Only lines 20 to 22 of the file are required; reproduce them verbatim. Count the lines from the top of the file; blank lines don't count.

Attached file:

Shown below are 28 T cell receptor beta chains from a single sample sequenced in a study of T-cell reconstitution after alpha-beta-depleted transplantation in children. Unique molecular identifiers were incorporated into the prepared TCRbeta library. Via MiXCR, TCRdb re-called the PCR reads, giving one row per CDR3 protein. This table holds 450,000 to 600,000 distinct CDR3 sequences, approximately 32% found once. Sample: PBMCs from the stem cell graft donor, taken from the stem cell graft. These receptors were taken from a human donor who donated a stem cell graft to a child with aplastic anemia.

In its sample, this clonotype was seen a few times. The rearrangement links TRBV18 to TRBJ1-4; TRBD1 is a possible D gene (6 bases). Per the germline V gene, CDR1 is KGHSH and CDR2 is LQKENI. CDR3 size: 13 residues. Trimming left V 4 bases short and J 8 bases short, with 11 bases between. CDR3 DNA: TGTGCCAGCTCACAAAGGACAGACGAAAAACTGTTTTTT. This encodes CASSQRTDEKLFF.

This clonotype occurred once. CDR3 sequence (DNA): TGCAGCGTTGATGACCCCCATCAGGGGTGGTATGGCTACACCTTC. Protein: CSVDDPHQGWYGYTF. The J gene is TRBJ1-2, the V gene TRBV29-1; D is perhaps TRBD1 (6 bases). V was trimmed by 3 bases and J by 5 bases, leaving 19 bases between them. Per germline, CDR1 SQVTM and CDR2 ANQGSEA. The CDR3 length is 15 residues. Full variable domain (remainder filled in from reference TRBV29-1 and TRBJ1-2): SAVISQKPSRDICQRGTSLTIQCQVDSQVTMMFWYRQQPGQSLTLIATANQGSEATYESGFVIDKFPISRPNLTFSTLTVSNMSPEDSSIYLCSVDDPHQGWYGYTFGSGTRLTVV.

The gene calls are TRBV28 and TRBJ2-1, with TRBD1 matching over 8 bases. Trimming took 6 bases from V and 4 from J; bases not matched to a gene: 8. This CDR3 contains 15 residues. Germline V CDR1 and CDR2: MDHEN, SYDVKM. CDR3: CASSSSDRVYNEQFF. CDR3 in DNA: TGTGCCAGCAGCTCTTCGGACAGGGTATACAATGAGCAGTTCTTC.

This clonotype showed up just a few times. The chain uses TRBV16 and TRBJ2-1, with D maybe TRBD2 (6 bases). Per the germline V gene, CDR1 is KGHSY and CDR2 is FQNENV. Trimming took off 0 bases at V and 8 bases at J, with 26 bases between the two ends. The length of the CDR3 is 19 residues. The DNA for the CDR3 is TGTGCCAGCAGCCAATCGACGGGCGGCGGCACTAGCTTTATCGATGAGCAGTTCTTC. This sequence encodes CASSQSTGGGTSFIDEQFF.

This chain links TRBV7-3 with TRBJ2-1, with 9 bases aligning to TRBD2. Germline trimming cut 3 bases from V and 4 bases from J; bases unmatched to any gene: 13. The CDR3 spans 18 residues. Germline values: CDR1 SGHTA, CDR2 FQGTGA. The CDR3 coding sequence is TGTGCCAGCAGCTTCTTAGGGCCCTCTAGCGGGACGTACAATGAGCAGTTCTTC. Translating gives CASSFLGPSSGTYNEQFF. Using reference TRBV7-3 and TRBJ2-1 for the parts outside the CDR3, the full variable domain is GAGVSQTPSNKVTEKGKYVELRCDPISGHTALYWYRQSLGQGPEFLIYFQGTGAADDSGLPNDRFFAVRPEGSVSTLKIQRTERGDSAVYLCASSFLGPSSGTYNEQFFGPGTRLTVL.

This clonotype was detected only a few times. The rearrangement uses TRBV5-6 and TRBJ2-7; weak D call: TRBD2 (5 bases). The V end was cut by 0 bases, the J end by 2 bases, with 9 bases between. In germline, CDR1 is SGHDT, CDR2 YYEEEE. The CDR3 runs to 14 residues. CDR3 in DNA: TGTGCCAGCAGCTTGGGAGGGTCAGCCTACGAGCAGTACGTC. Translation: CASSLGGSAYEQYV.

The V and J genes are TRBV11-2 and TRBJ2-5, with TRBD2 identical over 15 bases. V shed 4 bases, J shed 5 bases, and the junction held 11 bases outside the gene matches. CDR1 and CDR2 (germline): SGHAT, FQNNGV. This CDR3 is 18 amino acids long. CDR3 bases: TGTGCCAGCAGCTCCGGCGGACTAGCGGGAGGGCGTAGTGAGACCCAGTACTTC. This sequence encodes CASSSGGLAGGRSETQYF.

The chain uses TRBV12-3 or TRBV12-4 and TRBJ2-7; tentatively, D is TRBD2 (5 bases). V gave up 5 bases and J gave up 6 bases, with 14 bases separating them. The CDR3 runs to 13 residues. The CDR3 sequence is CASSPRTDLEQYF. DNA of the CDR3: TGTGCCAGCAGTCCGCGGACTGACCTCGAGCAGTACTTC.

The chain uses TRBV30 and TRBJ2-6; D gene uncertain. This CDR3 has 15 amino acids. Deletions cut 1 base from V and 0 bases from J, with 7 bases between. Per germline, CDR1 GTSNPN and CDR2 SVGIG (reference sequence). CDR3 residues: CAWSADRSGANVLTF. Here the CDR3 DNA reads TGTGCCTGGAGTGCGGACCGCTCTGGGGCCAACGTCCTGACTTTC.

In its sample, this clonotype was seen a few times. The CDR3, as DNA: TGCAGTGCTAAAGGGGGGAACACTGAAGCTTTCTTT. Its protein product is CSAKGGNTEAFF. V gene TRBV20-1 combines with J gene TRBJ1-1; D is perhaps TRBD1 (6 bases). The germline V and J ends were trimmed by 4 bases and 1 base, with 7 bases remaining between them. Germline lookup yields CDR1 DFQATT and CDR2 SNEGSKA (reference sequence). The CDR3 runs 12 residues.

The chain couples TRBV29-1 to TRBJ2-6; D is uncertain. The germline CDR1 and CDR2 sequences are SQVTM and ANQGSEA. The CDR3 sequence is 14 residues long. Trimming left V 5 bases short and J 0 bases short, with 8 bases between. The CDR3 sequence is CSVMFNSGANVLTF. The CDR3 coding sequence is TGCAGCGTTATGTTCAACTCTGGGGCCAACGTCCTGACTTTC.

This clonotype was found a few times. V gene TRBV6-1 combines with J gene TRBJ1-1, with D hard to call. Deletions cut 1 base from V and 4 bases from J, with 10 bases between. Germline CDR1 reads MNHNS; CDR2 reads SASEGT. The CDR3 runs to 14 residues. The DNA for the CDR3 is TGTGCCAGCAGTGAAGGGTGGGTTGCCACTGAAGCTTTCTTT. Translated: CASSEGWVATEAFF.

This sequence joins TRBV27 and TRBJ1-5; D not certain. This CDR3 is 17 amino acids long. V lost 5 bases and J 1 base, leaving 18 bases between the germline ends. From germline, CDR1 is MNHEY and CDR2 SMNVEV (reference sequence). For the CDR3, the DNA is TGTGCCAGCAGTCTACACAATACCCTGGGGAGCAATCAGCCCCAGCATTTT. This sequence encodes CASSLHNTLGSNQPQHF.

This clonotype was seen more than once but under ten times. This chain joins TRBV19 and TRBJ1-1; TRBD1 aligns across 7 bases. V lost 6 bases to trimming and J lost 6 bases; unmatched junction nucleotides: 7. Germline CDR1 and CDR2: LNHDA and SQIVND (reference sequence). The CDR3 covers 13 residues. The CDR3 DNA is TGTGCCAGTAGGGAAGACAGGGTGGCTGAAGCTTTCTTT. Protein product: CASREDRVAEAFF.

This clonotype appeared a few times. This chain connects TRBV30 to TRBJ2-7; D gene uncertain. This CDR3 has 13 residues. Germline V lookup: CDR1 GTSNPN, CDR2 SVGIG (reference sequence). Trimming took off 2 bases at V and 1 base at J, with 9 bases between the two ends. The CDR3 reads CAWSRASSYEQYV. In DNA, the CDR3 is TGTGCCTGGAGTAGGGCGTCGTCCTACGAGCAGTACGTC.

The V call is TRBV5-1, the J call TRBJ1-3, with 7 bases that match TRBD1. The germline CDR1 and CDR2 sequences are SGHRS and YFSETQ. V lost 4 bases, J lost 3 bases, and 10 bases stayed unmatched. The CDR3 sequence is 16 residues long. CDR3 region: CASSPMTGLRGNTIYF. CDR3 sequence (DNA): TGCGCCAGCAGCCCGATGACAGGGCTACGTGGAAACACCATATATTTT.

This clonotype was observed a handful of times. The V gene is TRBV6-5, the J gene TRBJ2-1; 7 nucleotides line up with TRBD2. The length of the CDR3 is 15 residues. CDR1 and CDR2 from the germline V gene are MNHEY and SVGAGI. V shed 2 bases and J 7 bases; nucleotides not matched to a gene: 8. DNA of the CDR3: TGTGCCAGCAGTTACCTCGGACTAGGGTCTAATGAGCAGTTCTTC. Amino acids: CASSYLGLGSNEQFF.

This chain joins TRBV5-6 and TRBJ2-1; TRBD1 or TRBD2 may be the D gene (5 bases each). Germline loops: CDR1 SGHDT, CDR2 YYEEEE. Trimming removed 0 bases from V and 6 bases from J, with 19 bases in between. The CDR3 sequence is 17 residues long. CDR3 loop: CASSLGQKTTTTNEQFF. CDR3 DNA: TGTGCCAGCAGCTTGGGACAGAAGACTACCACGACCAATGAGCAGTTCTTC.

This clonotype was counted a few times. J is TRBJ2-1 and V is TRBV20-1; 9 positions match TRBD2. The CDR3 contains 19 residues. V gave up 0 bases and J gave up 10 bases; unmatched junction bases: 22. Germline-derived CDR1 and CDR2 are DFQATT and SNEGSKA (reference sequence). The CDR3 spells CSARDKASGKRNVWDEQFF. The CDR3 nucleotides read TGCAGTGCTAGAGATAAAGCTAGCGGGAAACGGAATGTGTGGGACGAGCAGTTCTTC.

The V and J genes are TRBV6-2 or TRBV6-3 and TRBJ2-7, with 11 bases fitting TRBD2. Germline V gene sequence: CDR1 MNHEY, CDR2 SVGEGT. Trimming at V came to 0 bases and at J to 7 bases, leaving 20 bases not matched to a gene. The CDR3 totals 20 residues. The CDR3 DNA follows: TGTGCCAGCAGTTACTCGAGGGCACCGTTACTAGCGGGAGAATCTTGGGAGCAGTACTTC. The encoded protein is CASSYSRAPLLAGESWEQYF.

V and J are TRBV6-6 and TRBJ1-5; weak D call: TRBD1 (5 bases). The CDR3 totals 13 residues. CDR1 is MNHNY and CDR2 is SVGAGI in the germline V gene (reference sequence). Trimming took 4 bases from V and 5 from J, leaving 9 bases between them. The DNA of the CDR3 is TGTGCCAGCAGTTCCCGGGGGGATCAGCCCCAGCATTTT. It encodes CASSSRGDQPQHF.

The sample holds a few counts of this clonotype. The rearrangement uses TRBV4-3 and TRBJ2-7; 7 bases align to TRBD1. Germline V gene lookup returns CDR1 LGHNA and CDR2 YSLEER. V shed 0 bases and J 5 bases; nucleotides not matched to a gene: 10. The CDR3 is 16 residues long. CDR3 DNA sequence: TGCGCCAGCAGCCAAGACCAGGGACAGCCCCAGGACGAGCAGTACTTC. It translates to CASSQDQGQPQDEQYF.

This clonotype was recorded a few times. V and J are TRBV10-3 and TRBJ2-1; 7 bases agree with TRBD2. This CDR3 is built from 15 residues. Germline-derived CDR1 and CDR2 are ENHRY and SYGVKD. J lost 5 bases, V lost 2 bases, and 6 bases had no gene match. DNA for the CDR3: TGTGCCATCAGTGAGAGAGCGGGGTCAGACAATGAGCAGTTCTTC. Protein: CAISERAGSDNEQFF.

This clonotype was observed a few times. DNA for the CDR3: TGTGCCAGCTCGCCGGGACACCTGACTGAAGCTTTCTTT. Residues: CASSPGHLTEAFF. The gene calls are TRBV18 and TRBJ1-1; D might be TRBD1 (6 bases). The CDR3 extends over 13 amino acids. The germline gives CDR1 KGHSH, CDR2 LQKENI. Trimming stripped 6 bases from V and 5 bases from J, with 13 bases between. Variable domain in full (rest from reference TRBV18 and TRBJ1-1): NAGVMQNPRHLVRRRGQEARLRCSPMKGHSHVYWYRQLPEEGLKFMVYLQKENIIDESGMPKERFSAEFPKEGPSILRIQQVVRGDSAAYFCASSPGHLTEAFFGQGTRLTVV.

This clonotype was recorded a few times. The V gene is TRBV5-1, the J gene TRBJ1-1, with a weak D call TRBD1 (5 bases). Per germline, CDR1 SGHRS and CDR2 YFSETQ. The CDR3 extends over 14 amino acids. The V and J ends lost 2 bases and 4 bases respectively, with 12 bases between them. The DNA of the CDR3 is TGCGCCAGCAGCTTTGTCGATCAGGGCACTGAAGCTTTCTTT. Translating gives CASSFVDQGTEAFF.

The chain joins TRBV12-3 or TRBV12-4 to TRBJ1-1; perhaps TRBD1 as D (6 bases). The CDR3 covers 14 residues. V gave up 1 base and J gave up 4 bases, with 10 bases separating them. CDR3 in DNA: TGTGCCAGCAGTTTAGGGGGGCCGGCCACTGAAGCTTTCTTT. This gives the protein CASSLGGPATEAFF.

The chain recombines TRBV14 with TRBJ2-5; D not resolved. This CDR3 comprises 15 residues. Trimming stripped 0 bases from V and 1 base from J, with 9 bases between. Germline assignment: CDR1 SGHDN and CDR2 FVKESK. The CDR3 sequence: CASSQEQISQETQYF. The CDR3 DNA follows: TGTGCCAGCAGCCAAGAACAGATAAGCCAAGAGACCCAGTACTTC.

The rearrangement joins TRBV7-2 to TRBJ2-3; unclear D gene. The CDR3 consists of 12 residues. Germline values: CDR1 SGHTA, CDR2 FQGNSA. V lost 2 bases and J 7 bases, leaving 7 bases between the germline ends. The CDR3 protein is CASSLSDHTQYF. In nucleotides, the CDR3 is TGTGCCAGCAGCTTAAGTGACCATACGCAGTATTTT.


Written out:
This clonotype was counted a few times. J is TRBJ2-1 and V is TRBV20-1; 9 positions match TRBD2. The CDR3 contains 19 residues. V gave up 0 bases and J gave up 10 bases; unmatched junction bases: 22. Germline-derived CDR1 and CDR2 are DFQATT and SNEGSKA (reference sequence). The CDR3 spells CSARDKASGKRNVWDEQFF. The CDR3 nucleotides read TGCAGTGCTAGAGATAAAGCTAGCGGGAAACGGAATGTGTGGGACGAGCAGTTCTTC.

The V and J genes are TRBV6-2 or TRBV6-3 and TRBJ2-7, with 11 bases fitting TRBD2. Germline V gene sequence: CDR1 MNHEY, CDR2 SVGEGT. Trimming at V came to 0 bases and at J to 7 bases, leaving 20 bases not matched to a gene. The CDR3 totals 20 residues. The CDR3 DNA follows: TGTGCCAGCAGTTACTCGAGGGCACCGTTACTAGCGGGAGAATCTTGGGAGCAGTACTTC. The encoded protein is CASSYSRAPLLAGESWEQYF.

V and J are TRBV6-6 and TRBJ1-5; weak D call: TRBD1 (5 bases). The CDR3 totals 13 residues. CDR1 is MNHNY and CDR2 is SVGAGI in the germline V gene (reference sequence). Trimming took 4 bases from V and 5 from J, leaving 9 bases between them. The DNA of the CDR3 is TGTGCCAGCAGTTCCCGGGGGGATCAGCCCCAGCATTTT. It encodes CASSSRGDQPQHF.